We are sorry for not having controlled the situation about the streamed editorial and also for the broadcast message about an unethical behaviour of someone from community: here is explanatory comment to the message. When we tried to move the casino problem one position below, something went wrong leading to it being moved one position above (however, Radewoosh didn't seem to feel that something was wrong, congratulations!).

Nevertheless, we hope that you liked the problems, and those of you who decided to do something else after you knew that the round was made unrated can solve the problems when convenient (if they wish).

**Problem A of final/div2 (Technogoblet of Fire)**

**Problem B of div2 (Mike and Children)**

**Problem B of final/C div2 (System Testing)**

**Problem C of final/D div2/A div1 (Diana and Liana)**

**Problem D of final/F div2/C div1 (Compress String)**

**Problem E of final/E div2/B div1 (Once in a casino)**

**Problem F of final/D div1 (Power Tree)**

**Problem G of final/E div1 (The very same Munchhausen)**

**Problem H of final/F div1 (Secret Letters)**

Auto comment: topic has been updated by Golovanov399 (previous revision, new revision, compare).Anyone please link analysis to contest page.

It would be nice if you could provide the codes to the solutions of the problems. I think people would like to see how some things are implemented. I see the idea but don't know how to write it down (I'm still a noob :P)

Same here, but if you really want to know the implementation just go to the Standings of the contest and look for submissions of other people.

For example in Div2, Diazzz has some nice clean solutions that should be understandable. It took him 3 minutes to solve a task I couldn't do in 2 hours.

Hello, guys. Can anybody explain me, how we can check the necessary condition of interest on each test of each solution in task C (div.2) ? I have already made array with start solution treatment time.

Diazzz's solution, for Div2 C (System Testing) uses an array

`used`

, which signifies that a solutioniwill be "interesting" only a single time.I was confused, because in the third example input of the question, processes 1 and 5 will be testing case 36 at 36% completion. So, a total of 7 should be the answer. But if one reads the question carefully, it can be found that the

number of interesting solutionsis asked, and not the number of times the condition mentioned above is fulfilled. Therefore, even though the condition is met more than one times for a solution, only 1 will be added to the answer.Thank you Mooncrater. I really stuck with it before I found your remark.

same here

1120DPlease help me with task C(div.2), the solution is not full enough. I am trying to solve it for 4 hours.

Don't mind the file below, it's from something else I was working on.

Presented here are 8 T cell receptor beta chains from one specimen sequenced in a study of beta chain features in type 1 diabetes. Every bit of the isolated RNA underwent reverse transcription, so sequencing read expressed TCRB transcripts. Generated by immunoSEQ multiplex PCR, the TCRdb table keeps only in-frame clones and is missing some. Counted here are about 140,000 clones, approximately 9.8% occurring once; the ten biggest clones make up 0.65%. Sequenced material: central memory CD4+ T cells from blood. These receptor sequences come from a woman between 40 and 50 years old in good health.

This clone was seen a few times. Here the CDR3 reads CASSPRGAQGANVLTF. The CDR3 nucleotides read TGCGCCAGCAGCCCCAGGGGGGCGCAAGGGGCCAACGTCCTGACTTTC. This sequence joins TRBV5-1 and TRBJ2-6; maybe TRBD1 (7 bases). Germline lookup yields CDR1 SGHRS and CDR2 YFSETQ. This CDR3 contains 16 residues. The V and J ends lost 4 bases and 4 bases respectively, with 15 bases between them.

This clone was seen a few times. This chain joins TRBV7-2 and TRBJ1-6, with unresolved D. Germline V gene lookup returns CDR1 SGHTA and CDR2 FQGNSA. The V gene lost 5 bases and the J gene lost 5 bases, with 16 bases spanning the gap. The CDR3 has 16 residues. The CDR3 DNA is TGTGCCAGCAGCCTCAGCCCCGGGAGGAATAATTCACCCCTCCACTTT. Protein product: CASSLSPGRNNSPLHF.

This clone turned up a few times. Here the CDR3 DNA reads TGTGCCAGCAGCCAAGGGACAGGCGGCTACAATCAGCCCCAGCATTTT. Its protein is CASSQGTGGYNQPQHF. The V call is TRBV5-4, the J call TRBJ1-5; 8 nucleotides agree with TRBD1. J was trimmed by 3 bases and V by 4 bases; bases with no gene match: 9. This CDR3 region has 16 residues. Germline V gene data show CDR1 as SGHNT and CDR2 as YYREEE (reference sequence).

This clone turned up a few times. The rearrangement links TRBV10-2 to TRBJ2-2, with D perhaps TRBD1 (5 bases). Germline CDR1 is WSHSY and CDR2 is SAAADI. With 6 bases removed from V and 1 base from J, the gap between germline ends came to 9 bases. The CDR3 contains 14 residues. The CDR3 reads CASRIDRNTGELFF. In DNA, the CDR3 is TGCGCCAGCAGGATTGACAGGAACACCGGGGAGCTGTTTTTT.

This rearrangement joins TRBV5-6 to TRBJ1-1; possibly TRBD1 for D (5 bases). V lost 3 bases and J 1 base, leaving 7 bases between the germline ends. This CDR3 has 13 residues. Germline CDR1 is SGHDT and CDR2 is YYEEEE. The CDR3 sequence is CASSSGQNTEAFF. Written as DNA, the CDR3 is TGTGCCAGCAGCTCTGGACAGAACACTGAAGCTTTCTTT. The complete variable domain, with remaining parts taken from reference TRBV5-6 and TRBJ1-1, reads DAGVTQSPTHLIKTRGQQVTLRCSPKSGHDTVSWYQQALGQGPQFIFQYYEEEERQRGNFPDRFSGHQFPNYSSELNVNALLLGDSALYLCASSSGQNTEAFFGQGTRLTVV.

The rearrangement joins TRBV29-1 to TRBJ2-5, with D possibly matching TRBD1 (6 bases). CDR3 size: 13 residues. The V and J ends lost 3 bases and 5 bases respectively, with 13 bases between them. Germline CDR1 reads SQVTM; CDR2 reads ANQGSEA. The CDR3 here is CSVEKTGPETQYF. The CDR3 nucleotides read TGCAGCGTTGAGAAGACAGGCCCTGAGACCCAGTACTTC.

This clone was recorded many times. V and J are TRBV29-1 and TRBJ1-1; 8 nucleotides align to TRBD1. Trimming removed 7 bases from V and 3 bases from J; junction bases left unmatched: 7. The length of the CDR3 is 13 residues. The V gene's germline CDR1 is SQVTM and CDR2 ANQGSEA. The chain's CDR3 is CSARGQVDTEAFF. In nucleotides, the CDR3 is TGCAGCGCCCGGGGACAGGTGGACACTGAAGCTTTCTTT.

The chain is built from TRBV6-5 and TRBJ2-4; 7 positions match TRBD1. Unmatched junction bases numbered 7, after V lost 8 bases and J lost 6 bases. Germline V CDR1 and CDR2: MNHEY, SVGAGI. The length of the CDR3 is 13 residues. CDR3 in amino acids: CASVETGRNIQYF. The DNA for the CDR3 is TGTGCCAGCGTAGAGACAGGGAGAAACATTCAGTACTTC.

It is funny that I can use KMP + binary search + dp for problem F div2

How did u use binary search in F?

It is very natural, for each index i of string s, I want to find the largest index j such as s[i:j] is a substring of s[0:i). So I will use binary search for j with each i. To check whether s[i:j] is substring of s[0:i), I use KMP. The rest of the problem is dynamic programming, it is a DAG problem.

Sorry for my bad English

Div1D: Why do it have to be spanning tree? Making components, which every has sum on nodes equal to 0, isn't sufficient?

For those with WA31 in Div2 D try the following testcase:

For Div2 F/Div1 C I got a solution in O(n²*log n). I followed the editorial's recurrence and the main problem when we are in a state 'p' is to find the l's described in the editorial. To do that I used binary search to see what is the first 'l'. This combined with a double hash to check in O(n) if s[l..p] is a substring of s[1..(l-1)] gives the state 'p' in O(n*log n) when we already know all previous states. So, we have the complexity O(n²*log n) to get state 'n'. This solution almost don't pass. So I would like to know if there is a way to get O(n²) using hashes.

No mention of DP solution for Div1 D?

We can calculate min cost of (1) setting all leaves in the subtree to zero (or any given number, since it's the same), and (2) setting all leaves in the subtree to any number as long as it's the same.

For (2) we need to set one child subtree to any number (2), and then set all other child subtrees to the same number (1).

For (1) we either set all child subtrees to zero (1), or set the entire subtree to the same number and then buy the root node.

Once we calculated the answer we can do the same process again and collect the resulting set optimal nodes (it seems too expensive to try to collect it on the first run).

I realise I'm rather late to this, but there is a simpler O(N) solution to F that doesn't require any convex hulls.

Suppose P sends a letter via R at time t0. Let the next time W sends a letter be at time t1. By considering a few cases, one can show that it is always optimal for W to send that letter via R (it can make that letter more expensive, but by at most the same amount it saves on the cost of P's letter by picking it up earlier).

Next, as noted in the original analysis, if P also sends a letter at time t (t0 < t < t1), it should go via R iff t1-t <= d/c. We can now use DP to answer the question "what is the cost of sending letters i..N if letter i goes via R?" by sweeping i downwards. To compute this, assuming P sends letter i, we need to know

the index and time (t1) of the next letter from W

the number and cost of letters from P in the interval [t1 — d/c, t1) that come after i, assuming they are collected at t1 by W.

As we consider each i, we also consider it being the first letter to go via R and add d*i to the cost to obtain a candidate solution.

Solution: https://codeforces.com/contest/1120/submission/54658246